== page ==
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Regional Industry Oulook Bleak

Posted October. 20, 2005 06:16,   


Gyeonggi Province’s Banwol and Shiwha Industrial Complex is home to the largest number of small- and medium-sized manufacturing companies in Korea. But these days, when the clock passes six in the afternoon, the complex becomes deserted. This is because the amount of orders has dropped, and many manufacturers have given up on operating their plants late due to expensive labor costs.

Owners of these small- and medium-sized companies said that they would have been busy operating their plants until late at night, if things hadn’t changed.

The “H,” a plate ware manufacturer in the Shiwha complex, stopped its night time operations this month. It also had to let go its 20 part-time workers. The remaining workers complained, saying that each had to play the role of 10 people due to the heavy amount of work.

The company’s initial sales goal for this year was five billion won, but that has long since become an unreachable dream. Among the workers in the complex, any company, capable of paying their workers on time is considered a successful company.

The owner of the “H” said that the problem is not only because the number of orders has dropped 30 percent in the second half of this year, but also because the company has had to cut its labor costs. He sighed, saying that the company’s fixed costs, such as materials or resources, have risen so much that paying for anything else like technology development is almost impossible right now.

“While the level of the unit costs of supply that vendors receive has remained the same over the past few years, the interest rate has only kept increasing, which is devastating for us. But I am still being told that the economy is recovering. Do you know how angry that makes me?” said the owner of an automotive part manufacturer.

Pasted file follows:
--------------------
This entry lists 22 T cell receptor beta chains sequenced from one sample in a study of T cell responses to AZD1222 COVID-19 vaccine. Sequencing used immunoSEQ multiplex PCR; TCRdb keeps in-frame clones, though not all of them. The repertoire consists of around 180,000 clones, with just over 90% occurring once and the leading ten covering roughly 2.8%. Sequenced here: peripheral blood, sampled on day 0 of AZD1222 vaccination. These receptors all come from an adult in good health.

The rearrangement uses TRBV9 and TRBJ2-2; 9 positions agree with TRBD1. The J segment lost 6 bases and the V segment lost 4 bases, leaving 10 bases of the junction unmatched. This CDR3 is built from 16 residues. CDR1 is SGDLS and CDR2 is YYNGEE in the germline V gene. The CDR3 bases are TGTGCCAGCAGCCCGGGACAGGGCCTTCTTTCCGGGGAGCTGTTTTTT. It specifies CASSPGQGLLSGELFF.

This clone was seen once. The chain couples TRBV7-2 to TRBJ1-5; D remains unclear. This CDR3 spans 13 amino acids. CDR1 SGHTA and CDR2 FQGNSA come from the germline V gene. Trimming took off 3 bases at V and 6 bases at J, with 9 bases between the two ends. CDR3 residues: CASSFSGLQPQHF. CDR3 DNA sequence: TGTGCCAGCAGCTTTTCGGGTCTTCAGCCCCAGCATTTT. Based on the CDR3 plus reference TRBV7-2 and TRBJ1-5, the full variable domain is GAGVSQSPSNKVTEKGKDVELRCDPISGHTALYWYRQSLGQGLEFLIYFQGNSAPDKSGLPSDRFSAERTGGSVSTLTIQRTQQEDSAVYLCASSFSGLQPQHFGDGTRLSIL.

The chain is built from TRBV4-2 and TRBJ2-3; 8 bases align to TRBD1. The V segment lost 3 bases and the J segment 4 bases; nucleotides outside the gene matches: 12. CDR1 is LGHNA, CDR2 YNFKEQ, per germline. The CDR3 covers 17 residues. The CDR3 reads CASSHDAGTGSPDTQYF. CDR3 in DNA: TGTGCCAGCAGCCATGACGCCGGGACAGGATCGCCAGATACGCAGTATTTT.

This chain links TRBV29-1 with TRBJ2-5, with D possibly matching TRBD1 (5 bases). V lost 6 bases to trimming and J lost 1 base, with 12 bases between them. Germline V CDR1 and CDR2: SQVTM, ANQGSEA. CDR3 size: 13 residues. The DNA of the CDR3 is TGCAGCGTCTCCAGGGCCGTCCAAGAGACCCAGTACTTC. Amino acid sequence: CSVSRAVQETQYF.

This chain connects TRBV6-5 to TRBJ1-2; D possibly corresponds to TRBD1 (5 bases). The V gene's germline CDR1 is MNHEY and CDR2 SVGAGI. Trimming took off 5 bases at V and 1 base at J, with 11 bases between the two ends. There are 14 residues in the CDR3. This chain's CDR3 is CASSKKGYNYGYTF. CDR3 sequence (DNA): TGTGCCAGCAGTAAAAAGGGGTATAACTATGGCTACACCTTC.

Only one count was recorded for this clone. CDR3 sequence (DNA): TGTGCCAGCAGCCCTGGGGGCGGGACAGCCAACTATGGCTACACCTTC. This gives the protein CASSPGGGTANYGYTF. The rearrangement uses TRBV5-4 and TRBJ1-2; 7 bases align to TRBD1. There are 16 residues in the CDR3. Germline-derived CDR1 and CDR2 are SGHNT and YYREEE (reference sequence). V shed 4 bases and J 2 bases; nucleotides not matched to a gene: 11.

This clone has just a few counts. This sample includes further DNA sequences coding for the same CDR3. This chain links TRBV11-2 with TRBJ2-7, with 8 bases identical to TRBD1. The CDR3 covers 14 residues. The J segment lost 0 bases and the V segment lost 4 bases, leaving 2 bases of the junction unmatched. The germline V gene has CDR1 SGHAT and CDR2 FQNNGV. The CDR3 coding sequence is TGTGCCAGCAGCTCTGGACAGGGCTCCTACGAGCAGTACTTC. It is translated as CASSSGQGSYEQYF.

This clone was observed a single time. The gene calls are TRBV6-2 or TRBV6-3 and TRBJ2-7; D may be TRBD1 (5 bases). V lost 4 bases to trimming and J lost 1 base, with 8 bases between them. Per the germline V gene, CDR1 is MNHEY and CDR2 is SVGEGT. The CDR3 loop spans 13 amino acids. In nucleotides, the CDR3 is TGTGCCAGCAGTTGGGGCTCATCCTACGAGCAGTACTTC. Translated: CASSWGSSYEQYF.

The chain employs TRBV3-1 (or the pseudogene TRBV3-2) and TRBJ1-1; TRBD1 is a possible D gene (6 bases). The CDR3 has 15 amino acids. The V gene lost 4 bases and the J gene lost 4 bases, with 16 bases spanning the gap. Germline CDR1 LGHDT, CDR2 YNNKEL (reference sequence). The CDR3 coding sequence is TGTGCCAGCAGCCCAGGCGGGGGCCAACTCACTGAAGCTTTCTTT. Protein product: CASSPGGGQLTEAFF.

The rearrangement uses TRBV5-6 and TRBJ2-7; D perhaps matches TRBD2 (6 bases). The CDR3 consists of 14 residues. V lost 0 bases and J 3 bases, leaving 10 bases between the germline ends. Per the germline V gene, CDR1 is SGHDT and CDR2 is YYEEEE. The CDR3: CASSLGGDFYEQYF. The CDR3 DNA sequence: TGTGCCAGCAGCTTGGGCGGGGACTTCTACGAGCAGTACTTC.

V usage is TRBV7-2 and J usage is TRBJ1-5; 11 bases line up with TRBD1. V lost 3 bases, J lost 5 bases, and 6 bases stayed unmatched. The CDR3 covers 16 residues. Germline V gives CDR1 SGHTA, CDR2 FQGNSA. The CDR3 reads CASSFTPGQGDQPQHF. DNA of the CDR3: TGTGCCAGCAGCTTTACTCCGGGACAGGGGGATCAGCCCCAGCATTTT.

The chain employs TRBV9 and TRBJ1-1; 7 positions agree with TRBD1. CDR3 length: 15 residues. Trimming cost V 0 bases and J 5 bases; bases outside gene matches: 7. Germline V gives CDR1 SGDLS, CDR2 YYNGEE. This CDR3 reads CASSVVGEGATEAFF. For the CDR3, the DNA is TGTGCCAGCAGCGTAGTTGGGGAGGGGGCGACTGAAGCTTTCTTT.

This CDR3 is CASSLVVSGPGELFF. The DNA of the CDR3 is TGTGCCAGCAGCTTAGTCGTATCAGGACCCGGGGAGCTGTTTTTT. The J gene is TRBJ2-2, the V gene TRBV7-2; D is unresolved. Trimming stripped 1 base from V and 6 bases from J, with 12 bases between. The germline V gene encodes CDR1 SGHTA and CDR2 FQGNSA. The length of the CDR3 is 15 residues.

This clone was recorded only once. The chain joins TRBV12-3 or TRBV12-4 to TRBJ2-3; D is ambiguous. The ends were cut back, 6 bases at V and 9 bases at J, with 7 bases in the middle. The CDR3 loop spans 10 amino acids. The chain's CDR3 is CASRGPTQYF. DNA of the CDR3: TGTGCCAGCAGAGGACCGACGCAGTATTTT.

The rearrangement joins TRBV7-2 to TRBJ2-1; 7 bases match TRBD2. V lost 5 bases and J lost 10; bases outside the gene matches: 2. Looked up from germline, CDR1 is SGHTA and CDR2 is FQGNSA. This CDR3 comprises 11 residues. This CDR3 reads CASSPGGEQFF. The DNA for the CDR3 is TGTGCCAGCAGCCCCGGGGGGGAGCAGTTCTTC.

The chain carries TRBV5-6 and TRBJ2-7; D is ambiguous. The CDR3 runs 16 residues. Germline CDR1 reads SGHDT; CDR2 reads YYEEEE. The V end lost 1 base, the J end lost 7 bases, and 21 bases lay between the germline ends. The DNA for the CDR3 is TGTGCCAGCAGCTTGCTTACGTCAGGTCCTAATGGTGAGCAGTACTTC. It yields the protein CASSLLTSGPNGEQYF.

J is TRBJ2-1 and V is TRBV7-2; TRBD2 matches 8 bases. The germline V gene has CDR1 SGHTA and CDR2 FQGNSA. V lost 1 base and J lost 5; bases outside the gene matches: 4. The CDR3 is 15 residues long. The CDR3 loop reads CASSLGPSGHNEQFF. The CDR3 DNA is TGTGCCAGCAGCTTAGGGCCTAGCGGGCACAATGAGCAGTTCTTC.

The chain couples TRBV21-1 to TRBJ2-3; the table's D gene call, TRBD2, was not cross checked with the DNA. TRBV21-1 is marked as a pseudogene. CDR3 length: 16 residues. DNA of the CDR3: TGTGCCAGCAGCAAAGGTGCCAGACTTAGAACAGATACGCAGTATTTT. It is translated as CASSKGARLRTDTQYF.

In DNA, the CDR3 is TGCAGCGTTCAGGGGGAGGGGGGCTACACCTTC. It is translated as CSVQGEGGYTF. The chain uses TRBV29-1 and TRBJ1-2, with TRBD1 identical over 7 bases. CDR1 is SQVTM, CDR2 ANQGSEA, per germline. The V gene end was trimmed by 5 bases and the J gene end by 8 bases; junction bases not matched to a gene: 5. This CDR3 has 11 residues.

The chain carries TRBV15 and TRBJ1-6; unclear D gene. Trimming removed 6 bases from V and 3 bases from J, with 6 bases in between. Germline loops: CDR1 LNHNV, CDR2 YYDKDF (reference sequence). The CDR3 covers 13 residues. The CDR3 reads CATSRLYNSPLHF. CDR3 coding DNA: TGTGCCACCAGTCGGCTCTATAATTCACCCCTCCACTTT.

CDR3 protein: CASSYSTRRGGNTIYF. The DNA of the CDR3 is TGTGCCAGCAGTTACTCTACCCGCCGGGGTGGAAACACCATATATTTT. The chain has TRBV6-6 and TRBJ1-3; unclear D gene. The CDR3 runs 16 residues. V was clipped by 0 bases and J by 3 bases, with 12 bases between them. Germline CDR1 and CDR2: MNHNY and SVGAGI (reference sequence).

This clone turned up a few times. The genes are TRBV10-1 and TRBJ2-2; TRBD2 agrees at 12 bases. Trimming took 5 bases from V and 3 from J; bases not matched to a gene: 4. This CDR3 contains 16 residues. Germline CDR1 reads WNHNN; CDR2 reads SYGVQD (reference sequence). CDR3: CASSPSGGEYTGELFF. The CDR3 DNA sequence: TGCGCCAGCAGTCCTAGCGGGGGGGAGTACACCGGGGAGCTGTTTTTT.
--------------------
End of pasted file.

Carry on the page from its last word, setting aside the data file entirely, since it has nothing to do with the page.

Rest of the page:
The traffic inside the complex has become quiet as well due to increases in oil prices. Here and there, one can see brochures for recruiting or discounts on a bill. “There are increasing numbers of company owners who visit here to get dishonored bill loans,” according to the Korea Federation of Small and Medium Business.

The real estate trade has frozen. There were a few trades last year, but now even offers are nowhere to be found since no one is buying.

“I haven’t had a single offer for the past four or five months,” said a real estate agent in the Banwol Industrial Complex.

A Bleak Situation—

The situation doesn’t look better in other metropolitan areas.

Mr. Heo (46), who runs an electronic product company in Hwaseong, Gyeonggi Province felt hopelessness while looking at his company’s balance sheet. His company’s material prices have increased by 70 to 100 percent compared to the previous year, but the unit cost of supply has only risen by 10 percent. If the current situation continues, a net loss for this term will be inevitable. Besides, his company has 40 other manufacturers to compete with.

“The shortage of manpower and the ever-increasing price of raw materials are getting beyond my ability. Everybody feels like giving up on everything and fleeing to India or Vietnam,” said Heo.

“Chinese products have taken a large share of the market,” Mr. Hong (47), running the “D” company in Suwon, Gyeonggi Province, said in distress. Hong’s company, a manufacturer of industrial products mainly used by plants, had to stop its exports this year due to the sudden drop in the foreign exchange rate. After the stagnation of domestic demand struck the company, the export route was also gone.

“Starting three or four year ago, Chinese products with a price half that of our products began to advance into the market. Those who need a large amount only look for Chinese products,” Hong complained.

Jae-Dong Yu jarrett@donga.com